I Heart Huckabees
Time Out saysWhat?!? Say again?? As weird as anything penned by Charlie Kaufman, talkier than a Rohmer, more burned up over big zeitgeist shit than ‘Magnolia’, this feverish state-of-the-split-nation address finds Russell tossing everything that matters – and more – into the pot, and producing a pretty indigestible and very messy stew. If his heart’s in the right place, his brain is busy working overtime; trouble is, with so many ‘ideas’ squeezed into under two hours, the characters remain cartoon-thin, while good gags are even thinner on the ground.
The efforts of activist Albert (Jason Schwartzman) to save a local wetland from the expanding Huckabees shopping centre are undermined not only by three mysterious sightings of a tall African – which prompts him to hire ‘existential investigators’ Vivian and Bernard Jaffe (Lily Tomlin, Dustin Hoffman) – but by Brad Stand (Jude Law), a Huckabees junior exec gunning for a promotion with his efforts to provide the company with an environment-friendly image. The Jaffes’ unusually intrusive regime leads Albert to encounter Tommy (Mark Wahlberg), a volatile firefighter unsettled by ‘that big September thing’, who also has a lot of time for the Jaffes’ nihilist rival Caterine Vauban (Isabelle Huppert) and, it turns out, for Brad’s girl Dawn (Naomi Watts), who just happens to be Miss Huckabees…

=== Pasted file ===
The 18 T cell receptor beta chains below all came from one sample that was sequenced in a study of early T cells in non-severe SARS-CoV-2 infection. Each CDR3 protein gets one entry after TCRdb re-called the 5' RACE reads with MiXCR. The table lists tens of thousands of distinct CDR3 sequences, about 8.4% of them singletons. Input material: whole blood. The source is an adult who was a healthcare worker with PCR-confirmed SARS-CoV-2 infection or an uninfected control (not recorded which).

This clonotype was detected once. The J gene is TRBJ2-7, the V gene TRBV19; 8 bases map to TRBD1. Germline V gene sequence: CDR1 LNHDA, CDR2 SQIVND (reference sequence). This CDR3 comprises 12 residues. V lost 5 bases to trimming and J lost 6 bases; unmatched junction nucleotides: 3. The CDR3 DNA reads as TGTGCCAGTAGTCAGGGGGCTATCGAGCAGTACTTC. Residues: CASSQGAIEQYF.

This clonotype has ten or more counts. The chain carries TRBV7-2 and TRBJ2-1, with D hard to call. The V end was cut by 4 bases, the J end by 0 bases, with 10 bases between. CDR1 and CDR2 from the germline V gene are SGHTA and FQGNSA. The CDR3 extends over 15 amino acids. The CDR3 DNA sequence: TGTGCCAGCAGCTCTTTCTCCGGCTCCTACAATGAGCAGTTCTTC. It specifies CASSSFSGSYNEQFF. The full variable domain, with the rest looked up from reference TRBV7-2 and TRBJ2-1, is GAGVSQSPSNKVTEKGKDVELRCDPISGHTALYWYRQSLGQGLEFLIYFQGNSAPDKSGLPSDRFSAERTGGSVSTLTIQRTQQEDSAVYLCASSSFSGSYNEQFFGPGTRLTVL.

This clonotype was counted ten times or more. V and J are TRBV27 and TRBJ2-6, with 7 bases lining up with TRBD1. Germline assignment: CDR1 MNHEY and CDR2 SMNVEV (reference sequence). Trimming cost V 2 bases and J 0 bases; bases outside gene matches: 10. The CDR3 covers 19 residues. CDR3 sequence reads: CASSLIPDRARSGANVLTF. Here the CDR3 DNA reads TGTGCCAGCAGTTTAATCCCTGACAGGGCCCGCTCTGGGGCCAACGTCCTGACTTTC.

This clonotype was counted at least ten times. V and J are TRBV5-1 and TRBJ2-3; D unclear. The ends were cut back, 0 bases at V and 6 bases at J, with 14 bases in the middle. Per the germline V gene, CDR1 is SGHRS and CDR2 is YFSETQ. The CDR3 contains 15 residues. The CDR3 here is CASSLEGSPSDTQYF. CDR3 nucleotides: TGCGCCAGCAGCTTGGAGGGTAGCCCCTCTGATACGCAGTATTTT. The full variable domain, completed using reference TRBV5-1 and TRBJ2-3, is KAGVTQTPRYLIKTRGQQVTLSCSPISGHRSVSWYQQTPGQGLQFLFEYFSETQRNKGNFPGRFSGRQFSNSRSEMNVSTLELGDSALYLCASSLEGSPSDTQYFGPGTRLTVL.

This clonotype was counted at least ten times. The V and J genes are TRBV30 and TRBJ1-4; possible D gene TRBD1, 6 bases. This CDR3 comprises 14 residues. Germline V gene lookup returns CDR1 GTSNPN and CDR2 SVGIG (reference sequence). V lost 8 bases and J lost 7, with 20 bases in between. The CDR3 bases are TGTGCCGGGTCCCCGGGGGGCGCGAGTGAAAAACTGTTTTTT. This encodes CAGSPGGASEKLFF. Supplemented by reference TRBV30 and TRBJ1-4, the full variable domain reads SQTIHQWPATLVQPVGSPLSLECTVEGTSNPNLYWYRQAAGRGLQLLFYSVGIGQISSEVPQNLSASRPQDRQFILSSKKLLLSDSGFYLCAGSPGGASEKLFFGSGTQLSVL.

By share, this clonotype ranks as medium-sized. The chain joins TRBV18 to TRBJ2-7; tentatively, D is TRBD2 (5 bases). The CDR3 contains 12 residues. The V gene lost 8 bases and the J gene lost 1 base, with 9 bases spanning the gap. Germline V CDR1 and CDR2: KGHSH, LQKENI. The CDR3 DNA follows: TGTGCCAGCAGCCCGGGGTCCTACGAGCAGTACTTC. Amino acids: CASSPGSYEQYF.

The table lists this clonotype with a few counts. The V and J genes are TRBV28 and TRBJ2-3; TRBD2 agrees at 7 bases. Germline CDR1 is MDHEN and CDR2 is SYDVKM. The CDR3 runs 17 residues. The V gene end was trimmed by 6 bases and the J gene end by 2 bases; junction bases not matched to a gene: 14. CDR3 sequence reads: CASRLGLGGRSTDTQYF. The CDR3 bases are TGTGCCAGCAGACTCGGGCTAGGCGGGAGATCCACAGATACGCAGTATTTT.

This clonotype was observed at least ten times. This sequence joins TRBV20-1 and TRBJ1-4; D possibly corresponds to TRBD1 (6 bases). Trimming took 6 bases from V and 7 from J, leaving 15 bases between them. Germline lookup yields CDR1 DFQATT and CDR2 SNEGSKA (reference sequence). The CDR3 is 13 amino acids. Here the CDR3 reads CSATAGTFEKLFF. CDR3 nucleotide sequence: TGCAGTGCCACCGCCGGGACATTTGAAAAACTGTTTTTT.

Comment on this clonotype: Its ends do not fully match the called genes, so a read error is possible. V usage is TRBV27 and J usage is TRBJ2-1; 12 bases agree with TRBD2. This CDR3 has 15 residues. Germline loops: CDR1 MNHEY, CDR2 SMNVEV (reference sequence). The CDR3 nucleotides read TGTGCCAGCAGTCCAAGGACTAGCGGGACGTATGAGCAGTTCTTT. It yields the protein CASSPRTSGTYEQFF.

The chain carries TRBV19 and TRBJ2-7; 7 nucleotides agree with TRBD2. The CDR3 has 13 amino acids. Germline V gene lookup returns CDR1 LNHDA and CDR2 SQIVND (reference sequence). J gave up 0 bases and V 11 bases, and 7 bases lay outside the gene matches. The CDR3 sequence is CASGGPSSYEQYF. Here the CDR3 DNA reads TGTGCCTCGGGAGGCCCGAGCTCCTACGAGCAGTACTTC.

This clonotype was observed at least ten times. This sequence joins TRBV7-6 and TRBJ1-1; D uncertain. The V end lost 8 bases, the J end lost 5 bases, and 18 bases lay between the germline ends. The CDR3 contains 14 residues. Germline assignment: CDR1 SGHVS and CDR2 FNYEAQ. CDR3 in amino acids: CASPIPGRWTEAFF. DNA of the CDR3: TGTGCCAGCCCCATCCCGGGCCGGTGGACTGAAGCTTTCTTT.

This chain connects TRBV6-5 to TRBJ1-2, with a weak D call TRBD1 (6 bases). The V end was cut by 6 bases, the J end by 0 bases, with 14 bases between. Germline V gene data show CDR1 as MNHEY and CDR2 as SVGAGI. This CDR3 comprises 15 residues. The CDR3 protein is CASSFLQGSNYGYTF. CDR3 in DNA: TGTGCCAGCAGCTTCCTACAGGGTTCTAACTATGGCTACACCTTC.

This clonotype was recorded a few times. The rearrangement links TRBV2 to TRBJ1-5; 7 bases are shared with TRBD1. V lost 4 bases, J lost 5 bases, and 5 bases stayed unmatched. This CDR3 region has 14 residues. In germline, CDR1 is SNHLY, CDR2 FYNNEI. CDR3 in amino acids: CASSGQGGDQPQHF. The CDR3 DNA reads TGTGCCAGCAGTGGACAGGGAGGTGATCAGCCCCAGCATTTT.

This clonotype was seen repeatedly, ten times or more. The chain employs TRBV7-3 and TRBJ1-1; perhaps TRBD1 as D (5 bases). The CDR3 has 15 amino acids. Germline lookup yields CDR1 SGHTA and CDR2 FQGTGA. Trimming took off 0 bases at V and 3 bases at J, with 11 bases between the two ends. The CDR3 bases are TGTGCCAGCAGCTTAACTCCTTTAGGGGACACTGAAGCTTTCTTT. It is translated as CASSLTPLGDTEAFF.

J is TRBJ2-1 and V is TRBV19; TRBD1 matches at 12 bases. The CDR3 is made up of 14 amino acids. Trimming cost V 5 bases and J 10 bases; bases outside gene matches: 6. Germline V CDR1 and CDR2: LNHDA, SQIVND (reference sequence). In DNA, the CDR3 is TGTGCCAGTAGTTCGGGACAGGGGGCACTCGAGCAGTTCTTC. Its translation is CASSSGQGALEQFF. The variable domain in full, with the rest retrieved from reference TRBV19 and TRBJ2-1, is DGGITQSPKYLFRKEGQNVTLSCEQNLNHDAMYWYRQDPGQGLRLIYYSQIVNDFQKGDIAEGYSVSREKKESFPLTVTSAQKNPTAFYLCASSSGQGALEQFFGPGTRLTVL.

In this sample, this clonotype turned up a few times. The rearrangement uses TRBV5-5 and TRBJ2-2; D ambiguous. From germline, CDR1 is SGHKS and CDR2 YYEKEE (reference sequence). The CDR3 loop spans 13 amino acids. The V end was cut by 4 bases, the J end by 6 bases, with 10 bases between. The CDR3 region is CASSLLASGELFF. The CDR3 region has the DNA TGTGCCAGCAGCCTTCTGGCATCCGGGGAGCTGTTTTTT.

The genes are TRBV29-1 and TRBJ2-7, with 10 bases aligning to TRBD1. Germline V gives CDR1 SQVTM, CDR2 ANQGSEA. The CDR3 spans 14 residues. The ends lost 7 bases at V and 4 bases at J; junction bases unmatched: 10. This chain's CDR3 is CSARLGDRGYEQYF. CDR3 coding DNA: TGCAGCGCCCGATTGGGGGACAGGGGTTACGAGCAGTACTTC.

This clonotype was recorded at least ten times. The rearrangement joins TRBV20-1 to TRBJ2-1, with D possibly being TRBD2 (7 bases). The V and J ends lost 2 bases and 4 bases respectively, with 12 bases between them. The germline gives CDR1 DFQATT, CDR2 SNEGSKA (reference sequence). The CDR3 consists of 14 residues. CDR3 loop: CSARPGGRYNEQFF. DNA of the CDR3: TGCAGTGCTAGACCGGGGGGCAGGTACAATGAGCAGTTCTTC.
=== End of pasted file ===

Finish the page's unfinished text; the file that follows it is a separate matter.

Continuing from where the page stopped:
Confused? It’s likely you will be. Some love this film, and it does deserve praise for its ambition, erudition, audacity and antipathy to certain aspects of Bush-era America. But the frenzied philosophising, forced wackiness, dense dialogue, packed narrative and full-on acting – Wahlberg, Watts, Tomlin and Hoffman nearly get it right, Schwartzman’s barely there, Huppert’s wasted, the rest middling – leave insufficient room for nuanced reaction or thought. As for laughter…
<strong>Rating: </strong><span class='lf-avgRating'>0</span>/5